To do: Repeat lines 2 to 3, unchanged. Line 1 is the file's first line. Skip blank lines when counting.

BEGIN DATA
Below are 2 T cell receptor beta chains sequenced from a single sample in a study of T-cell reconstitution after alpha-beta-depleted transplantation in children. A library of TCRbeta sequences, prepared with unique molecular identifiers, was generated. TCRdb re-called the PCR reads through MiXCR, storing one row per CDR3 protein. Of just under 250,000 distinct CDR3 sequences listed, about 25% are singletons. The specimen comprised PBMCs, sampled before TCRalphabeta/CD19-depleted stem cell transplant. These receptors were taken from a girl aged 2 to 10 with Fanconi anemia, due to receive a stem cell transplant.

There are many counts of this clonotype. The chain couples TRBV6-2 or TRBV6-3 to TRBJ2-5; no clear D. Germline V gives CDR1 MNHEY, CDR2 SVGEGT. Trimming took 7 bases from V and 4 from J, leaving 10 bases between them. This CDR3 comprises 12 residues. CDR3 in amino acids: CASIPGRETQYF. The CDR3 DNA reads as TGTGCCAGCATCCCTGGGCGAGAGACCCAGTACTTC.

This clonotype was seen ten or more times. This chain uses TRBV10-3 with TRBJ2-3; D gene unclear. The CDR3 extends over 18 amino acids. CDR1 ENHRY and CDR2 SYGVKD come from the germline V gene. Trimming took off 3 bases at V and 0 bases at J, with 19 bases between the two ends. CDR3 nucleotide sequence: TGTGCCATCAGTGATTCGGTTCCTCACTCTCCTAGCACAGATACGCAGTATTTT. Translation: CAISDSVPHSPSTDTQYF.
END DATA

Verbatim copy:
There are many counts of this clonotype. The chain couples TRBV6-2 or TRBV6-3 to TRBJ2-5; no clear D. Germline V gives CDR1 MNHEY, CDR2 SVGEGT. Trimming took 7 bases from V and 4 from J, leaving 10 bases between them. This CDR3 comprises 12 residues. CDR3 in amino acids: CASIPGRETQYF. The CDR3 DNA reads as TGTGCCAGCATCCCTGGGCGAGAGACCCAGTACTTC.

This clonotype was seen ten or more times. This chain uses TRBV10-3 with TRBJ2-3; D gene unclear. The CDR3 extends over 18 amino acids. CDR1 ENHRY and CDR2 SYGVKD come from the germline V gene. Trimming took off 3 bases at V and 0 bases at J, with 19 bases between the two ends. CDR3 nucleotide sequence: TGTGCCATCAGTGATTCGGTTCCTCACTCTCCTAGCACAGATACGCAGTATTTT. Translation: CAISDSVPHSPSTDTQYF.